Science News
from research organizations

'Smart Scaffolds' May Help Heal Broken Hearts

Date:
January 13, 2009
Source:
Federation of American Societies for Experimental Biology
Summary:
Canadian researchers have, for the first time, developed an organic substance that attracts and supports cells necessary for tissue repair and can be directly injected into problem areas. This development is a major step toward treatments that allow people to more fully recover from injury and disease and may even help reduce the need for organ transplantation.
Share:
FULL STORY

Imagine new treatments for heart disease or muscle loss that direct the body to repair damaged tissue rather than helping it cope with a weakened condition. That's not hard to do thanks to Canadian researchers, who for the first time, have developed an organic substance that attracts and supports cells necessary for tissue repair and can be directly injected into problem areas.

This development, published online in The FASEB Journal, is a major step toward treatments that allow people to more fully recover from injury and disease rather than having to live with chronic health problems. It may even help reduce the need for organ transplantation by allowing physicians to save organs that would have been previously damaged beyond repair.

The "smart scaffolds," developed by Erik Suuronen and his colleagues from the University of Ottawa and the Ottawa Heart Research Institute, work because they contain a protein that allows progenitor cells to adhere to the damaged tissue and survive long enough to promote healing. These cells emit homing signals that summon other cells to join in the process and give off chemical signals that order cells to grow blood vessels necessary for healing to occur.

"Ultimately, we envision a scaffold material that can be taken off the shelf and injected into the hearts of patients suffering from blocked arteries," said Suuronen. "The scaffold materials would direct the repair process, and restore blood flow and function to the heart."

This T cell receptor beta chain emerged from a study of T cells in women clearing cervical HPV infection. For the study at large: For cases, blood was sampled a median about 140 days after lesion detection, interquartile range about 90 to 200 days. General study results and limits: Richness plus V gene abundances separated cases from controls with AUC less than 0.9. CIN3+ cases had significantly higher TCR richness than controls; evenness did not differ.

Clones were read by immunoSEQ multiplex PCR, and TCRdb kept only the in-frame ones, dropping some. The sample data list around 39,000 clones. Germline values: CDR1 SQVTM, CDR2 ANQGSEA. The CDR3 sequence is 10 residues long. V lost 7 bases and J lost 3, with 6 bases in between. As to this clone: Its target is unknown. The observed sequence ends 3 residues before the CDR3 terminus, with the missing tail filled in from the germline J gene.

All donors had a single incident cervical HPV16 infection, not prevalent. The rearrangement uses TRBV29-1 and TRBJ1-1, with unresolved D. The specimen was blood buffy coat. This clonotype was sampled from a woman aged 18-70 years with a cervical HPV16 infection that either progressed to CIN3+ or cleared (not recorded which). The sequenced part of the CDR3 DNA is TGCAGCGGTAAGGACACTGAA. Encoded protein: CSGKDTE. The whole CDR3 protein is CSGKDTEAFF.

The researchers tested this material in three groups of rats, with each group suffering from a lack of blood oxygen (ischemia) to their thigh muscles. The muscles in the first group of rats were treated with the smart scaffold. The second group of rats received a scaffold not engineered for cell attachment. The third group received a placebo. Two weeks after treatment, rats treated with the "smart" scaffold had more new blood vessels and better functional recovery while rats from the other two groups of rats only had minimal improvement.

"This is a major development toward radically new treatments for heart and muscle disease," said Gerald Weissmann, M.D., Editor-in-Chief of The FASEB Journal. "If this research holds up in humans, it has the potential to save more lives than any other major advance in the field since the stent."


Story Source:

Materials provided by Federation of American Societies for Experimental Biology. Note: Content may be edited for style and length.


Journal Reference:

  1. Erik J. Suuronen, Pingchuan Zhang, Drew Kuraitis, Xudong Cao, Angela Melhuish, Daniel McKee, Fengfu Li, Thierry G. Mesana, John P. Veinot, and Marc Ruel. An acellular matrix-bound ligand enhances the mobilization, recruitment and therapeutic effects of circulating progenitor cells in a hindlimb ischemia model. The FASEB Journal, 2009; DOI: 10.1096/fj.08-111054

Cite This Page:

Federation of American Societies for Experimental Biology. "'Smart Scaffolds' May Help Heal Broken Hearts." ScienceDaily. ScienceDaily, 13 January 2009. <www.sciencedaily.com/releases/2009/01/090112110056.htm>.
Federation of American Societies for Experimental Biology. (2009, January 13). 'Smart Scaffolds' May Help Heal Broken Hearts. ScienceDaily. Retrieved May 23, 2017 from www.sciencedaily.com/releases/2009/01/090112110056.htm
Federation of American Societies for Experimental Biology. "'Smart Scaffolds' May Help Heal Broken Hearts." ScienceDaily. www.sciencedaily.com/releases/2009/01/090112110056.htm (accessed May 23, 2017).

RELATED STORIES